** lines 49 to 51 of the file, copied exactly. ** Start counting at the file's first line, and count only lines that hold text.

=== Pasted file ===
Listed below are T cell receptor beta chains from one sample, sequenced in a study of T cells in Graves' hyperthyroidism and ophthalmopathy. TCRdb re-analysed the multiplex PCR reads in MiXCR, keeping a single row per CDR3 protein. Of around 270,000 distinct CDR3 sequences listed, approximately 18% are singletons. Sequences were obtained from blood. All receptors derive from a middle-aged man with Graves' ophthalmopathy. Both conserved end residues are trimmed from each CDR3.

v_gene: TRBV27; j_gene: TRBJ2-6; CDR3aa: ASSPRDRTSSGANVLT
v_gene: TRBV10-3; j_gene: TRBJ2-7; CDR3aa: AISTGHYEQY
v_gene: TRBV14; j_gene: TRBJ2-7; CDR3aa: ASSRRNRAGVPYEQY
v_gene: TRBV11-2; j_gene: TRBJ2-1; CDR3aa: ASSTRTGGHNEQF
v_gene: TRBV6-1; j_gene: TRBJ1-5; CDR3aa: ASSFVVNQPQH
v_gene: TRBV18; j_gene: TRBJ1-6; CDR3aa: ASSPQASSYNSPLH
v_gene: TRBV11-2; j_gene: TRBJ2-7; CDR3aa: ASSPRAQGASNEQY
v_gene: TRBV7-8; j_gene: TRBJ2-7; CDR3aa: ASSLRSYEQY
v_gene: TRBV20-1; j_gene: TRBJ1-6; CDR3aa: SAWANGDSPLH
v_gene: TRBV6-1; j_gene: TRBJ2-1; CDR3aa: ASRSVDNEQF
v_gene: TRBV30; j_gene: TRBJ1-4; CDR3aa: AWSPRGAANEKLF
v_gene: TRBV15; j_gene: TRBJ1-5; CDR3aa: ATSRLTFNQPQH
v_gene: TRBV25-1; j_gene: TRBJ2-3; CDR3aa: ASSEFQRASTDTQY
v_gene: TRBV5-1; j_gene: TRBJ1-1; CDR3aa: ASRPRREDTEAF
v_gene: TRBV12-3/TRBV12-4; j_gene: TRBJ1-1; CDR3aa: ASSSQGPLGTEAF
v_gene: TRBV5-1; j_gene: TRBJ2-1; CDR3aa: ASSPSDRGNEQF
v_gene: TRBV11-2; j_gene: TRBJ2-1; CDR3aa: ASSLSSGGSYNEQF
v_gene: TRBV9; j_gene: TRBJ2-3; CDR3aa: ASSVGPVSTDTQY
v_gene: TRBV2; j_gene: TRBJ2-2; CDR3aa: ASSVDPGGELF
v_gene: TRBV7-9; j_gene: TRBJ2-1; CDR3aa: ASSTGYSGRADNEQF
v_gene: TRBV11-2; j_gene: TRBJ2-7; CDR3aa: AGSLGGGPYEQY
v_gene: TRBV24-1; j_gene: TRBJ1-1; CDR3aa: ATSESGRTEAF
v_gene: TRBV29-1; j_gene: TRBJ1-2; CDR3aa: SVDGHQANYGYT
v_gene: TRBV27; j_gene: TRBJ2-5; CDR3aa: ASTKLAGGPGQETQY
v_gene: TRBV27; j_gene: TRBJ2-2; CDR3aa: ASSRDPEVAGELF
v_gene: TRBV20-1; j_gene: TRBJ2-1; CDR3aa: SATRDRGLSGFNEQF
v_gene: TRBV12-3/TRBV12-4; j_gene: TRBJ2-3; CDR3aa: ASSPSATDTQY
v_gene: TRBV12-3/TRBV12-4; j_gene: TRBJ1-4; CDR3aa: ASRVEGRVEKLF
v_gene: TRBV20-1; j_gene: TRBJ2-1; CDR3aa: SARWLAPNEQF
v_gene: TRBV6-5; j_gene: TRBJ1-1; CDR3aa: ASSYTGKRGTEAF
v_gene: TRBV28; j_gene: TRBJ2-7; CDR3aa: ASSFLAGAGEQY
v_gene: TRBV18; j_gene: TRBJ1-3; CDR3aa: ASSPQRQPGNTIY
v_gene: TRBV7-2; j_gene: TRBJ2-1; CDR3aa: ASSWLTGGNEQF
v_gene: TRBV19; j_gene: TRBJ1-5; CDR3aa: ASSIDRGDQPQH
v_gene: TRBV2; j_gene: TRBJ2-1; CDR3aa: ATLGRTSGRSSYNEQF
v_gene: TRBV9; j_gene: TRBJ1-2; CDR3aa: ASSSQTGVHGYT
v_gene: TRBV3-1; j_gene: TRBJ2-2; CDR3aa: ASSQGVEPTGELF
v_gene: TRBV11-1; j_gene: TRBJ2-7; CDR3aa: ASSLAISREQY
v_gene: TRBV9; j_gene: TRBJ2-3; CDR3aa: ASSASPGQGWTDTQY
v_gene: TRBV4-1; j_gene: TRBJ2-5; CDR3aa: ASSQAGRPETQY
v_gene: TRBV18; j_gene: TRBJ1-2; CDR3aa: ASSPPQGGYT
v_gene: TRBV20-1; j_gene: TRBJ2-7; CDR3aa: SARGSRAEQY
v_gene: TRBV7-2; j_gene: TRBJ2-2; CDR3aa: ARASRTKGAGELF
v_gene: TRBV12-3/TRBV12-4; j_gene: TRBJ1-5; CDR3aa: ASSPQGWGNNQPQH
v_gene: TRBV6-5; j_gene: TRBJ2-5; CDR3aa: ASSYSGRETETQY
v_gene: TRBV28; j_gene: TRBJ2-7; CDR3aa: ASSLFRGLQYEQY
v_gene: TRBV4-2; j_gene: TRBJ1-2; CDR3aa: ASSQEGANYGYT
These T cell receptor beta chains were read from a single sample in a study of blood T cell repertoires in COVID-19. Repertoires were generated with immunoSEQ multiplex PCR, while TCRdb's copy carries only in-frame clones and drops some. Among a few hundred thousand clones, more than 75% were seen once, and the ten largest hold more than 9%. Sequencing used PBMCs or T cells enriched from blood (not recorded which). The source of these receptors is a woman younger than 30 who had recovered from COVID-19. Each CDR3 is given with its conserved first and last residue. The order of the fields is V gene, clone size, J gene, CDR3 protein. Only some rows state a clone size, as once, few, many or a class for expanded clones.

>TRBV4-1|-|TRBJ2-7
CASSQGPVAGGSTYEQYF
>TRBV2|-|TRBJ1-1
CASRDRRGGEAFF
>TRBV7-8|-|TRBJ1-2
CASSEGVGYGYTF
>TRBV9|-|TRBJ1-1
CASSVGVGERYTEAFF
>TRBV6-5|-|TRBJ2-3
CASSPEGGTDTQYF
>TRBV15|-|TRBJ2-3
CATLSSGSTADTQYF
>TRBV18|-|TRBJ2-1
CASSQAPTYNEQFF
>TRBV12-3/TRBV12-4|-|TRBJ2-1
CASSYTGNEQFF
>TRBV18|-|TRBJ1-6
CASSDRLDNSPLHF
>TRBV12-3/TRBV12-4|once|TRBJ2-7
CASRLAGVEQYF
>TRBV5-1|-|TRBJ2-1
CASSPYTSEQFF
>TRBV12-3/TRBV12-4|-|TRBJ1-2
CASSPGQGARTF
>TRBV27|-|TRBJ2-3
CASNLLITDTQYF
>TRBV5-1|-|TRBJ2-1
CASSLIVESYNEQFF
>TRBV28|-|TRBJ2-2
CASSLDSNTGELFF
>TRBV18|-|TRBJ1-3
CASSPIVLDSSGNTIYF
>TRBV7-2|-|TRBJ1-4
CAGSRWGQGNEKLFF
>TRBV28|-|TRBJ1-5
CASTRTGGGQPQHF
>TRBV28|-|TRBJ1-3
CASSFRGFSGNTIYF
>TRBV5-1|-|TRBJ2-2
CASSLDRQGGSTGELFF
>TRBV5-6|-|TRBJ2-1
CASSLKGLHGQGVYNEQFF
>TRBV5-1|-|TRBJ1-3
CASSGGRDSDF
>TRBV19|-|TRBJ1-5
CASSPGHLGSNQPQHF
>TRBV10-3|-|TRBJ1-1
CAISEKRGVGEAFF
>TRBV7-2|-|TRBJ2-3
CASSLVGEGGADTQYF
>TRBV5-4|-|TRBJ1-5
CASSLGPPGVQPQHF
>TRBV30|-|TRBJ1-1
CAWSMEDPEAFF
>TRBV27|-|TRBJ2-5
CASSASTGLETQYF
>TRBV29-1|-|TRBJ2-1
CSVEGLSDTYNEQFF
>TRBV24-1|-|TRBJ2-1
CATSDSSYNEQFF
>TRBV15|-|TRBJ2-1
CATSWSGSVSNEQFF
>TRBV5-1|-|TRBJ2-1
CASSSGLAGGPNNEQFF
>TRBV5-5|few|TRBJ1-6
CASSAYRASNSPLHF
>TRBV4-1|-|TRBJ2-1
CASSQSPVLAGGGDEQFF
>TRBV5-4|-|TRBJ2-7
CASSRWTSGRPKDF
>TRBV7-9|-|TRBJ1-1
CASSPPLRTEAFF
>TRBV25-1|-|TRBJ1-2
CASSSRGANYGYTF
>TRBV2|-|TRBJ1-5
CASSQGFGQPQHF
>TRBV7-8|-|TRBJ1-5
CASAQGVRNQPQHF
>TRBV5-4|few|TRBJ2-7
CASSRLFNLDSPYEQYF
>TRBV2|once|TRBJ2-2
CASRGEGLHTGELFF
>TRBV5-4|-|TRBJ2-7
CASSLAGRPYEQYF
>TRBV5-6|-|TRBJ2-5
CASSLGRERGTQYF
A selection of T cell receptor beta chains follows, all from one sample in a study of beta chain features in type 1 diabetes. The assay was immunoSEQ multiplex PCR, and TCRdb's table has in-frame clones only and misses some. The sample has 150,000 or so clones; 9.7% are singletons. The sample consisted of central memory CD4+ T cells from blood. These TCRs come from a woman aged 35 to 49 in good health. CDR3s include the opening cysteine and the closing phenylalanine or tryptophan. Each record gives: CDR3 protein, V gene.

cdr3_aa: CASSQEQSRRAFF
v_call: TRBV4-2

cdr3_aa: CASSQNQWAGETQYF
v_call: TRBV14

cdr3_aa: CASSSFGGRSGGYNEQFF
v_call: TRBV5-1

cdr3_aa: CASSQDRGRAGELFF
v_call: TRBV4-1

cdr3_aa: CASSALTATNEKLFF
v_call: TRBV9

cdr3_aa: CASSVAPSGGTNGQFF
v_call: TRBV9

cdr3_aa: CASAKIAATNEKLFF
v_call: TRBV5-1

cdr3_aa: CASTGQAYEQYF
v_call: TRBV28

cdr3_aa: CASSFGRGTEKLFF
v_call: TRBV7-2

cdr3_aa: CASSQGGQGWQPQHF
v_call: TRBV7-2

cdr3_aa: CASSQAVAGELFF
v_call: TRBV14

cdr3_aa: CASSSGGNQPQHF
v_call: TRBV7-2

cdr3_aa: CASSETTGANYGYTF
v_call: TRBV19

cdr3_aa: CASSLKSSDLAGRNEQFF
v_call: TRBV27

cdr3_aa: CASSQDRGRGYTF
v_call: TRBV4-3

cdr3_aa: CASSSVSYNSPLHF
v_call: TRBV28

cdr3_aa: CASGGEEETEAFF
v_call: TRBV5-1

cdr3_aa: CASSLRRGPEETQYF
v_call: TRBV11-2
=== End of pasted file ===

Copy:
These T cell receptor beta chains were read from a single sample in a study of blood T cell repertoires in COVID-19. Repertoires were generated with immunoSEQ multiplex PCR, while TCRdb's copy carries only in-frame clones and drops some. Among a few hundred thousand clones, more than 75% were seen once, and the ten largest hold more than 9%. Sequencing used PBMCs or T cells enriched from blood (not recorded which). The source of these receptors is a woman younger than 30 who had recovered from COVID-19. Each CDR3 is given with its conserved first and last residue. The order of the fields is V gene, clone size, J gene, CDR3 protein. Only some rows state a clone size, as once, few, many or a class for expanded clones.

>TRBV4-1|-|TRBJ2-7
CASSQGPVAGGSTYEQYF